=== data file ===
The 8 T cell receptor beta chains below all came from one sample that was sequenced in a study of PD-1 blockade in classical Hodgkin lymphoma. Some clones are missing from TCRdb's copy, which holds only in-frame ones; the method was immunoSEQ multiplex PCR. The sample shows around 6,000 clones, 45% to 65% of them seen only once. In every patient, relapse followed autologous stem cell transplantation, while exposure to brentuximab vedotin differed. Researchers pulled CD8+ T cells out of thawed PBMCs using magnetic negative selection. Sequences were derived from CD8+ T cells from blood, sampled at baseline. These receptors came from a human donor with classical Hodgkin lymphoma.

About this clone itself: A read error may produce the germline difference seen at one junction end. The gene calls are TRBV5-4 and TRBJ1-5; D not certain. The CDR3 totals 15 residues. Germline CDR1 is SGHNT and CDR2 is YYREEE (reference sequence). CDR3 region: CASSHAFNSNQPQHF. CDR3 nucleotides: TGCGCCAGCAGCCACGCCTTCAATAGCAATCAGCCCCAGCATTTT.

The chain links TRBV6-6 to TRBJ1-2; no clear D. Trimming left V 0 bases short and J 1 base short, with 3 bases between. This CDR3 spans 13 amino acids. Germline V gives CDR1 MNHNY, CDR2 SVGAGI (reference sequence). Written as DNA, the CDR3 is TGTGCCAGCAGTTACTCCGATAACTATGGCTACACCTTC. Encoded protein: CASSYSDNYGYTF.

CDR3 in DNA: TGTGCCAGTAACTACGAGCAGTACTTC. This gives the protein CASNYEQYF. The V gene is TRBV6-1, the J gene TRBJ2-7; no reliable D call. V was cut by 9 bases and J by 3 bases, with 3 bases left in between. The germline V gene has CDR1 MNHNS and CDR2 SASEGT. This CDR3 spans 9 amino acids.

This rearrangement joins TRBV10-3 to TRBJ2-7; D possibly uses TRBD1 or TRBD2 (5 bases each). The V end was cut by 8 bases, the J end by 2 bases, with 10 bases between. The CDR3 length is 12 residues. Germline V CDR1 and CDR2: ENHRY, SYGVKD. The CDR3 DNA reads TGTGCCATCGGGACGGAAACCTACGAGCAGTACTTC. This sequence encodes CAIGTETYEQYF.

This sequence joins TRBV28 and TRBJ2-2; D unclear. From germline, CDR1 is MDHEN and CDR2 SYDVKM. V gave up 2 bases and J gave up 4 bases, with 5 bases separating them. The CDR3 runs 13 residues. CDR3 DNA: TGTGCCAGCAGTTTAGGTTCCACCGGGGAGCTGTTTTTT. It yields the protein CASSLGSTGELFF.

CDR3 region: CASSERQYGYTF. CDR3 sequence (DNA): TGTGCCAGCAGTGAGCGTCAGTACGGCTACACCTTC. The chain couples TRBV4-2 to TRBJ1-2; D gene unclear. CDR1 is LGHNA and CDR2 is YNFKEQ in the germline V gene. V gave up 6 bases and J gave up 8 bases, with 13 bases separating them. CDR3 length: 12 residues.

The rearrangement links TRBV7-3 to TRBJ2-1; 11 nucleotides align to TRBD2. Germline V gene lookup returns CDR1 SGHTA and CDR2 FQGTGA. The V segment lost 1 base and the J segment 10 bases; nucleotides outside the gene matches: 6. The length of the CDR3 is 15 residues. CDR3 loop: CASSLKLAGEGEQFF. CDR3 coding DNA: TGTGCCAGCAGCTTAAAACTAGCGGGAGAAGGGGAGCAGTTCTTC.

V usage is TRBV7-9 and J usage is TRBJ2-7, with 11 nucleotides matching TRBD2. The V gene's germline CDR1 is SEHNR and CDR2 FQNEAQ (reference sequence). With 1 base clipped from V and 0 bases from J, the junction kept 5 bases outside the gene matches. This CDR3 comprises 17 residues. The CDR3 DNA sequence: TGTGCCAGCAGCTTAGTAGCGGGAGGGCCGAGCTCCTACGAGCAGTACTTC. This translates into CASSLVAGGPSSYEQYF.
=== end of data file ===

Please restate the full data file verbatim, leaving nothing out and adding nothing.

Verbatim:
The 8 T cell receptor beta chains below all came from one sample that was sequenced in a study of PD-1 blockade in classical Hodgkin lymphoma. Some clones are missing from TCRdb's copy, which holds only in-frame ones; the method was immunoSEQ multiplex PCR. The sample shows around 6,000 clones, 45% to 65% of them seen only once. In every patient, relapse followed autologous stem cell transplantation, while exposure to brentuximab vedotin differed. Researchers pulled CD8+ T cells out of thawed PBMCs using magnetic negative selection. Sequences were derived from CD8+ T cells from blood, sampled at baseline. These receptors came from a human donor with classical Hodgkin lymphoma.

About this clone itself: A read error may produce the germline difference seen at one junction end. The gene calls are TRBV5-4 and TRBJ1-5; D not certain. The CDR3 totals 15 residues. Germline CDR1 is SGHNT and CDR2 is YYREEE (reference sequence). CDR3 region: CASSHAFNSNQPQHF. CDR3 nucleotides: TGCGCCAGCAGCCACGCCTTCAATAGCAATCAGCCCCAGCATTTT.

The chain links TRBV6-6 to TRBJ1-2; no clear D. Trimming left V 0 bases short and J 1 base short, with 3 bases between. This CDR3 spans 13 amino acids. Germline V gives CDR1 MNHNY, CDR2 SVGAGI (reference sequence). Written as DNA, the CDR3 is TGTGCCAGCAGTTACTCCGATAACTATGGCTACACCTTC. Encoded protein: CASSYSDNYGYTF.

CDR3 in DNA: TGTGCCAGTAACTACGAGCAGTACTTC. This gives the protein CASNYEQYF. The V gene is TRBV6-1, the J gene TRBJ2-7; no reliable D call. V was cut by 9 bases and J by 3 bases, with 3 bases left in between. The germline V gene has CDR1 MNHNS and CDR2 SASEGT. This CDR3 spans 9 amino acids.

This rearrangement joins TRBV10-3 to TRBJ2-7; D possibly uses TRBD1 or TRBD2 (5 bases each). The V end was cut by 8 bases, the J end by 2 bases, with 10 bases between. The CDR3 length is 12 residues. Germline V CDR1 and CDR2: ENHRY, SYGVKD. The CDR3 DNA reads TGTGCCATCGGGACGGAAACCTACGAGCAGTACTTC. This sequence encodes CAIGTETYEQYF.

This sequence joins TRBV28 and TRBJ2-2; D unclear. From germline, CDR1 is MDHEN and CDR2 SYDVKM. V gave up 2 bases and J gave up 4 bases, with 5 bases separating them. The CDR3 runs 13 residues. CDR3 DNA: TGTGCCAGCAGTTTAGGTTCCACCGGGGAGCTGTTTTTT. It yields the protein CASSLGSTGELFF.

CDR3 region: CASSERQYGYTF. CDR3 sequence (DNA): TGTGCCAGCAGTGAGCGTCAGTACGGCTACACCTTC. The chain couples TRBV4-2 to TRBJ1-2; D gene unclear. CDR1 is LGHNA and CDR2 is YNFKEQ in the germline V gene. V gave up 6 bases and J gave up 8 bases, with 13 bases separating them. CDR3 length: 12 residues.

The rearrangement links TRBV7-3 to TRBJ2-1; 11 nucleotides align to TRBD2. Germline V gene lookup returns CDR1 SGHTA and CDR2 FQGTGA. The V segment lost 1 base and the J segment 10 bases; nucleotides outside the gene matches: 6. The length of the CDR3 is 15 residues. CDR3 loop: CASSLKLAGEGEQFF. CDR3 coding DNA: TGTGCCAGCAGCTTAAAACTAGCGGGAGAAGGGGAGCAGTTCTTC.

V usage is TRBV7-9 and J usage is TRBJ2-7, with 11 nucleotides matching TRBD2. The V gene's germline CDR1 is SEHNR and CDR2 FQNEAQ (reference sequence). With 1 base clipped from V and 0 bases from J, the junction kept 5 bases outside the gene matches. This CDR3 comprises 17 residues. The CDR3 DNA sequence: TGTGCCAGCAGCTTAGTAGCGGGAGGGCCGAGCTCCTACGAGCAGTACTTC. This translates into CASSLVAGGPSSYEQYF.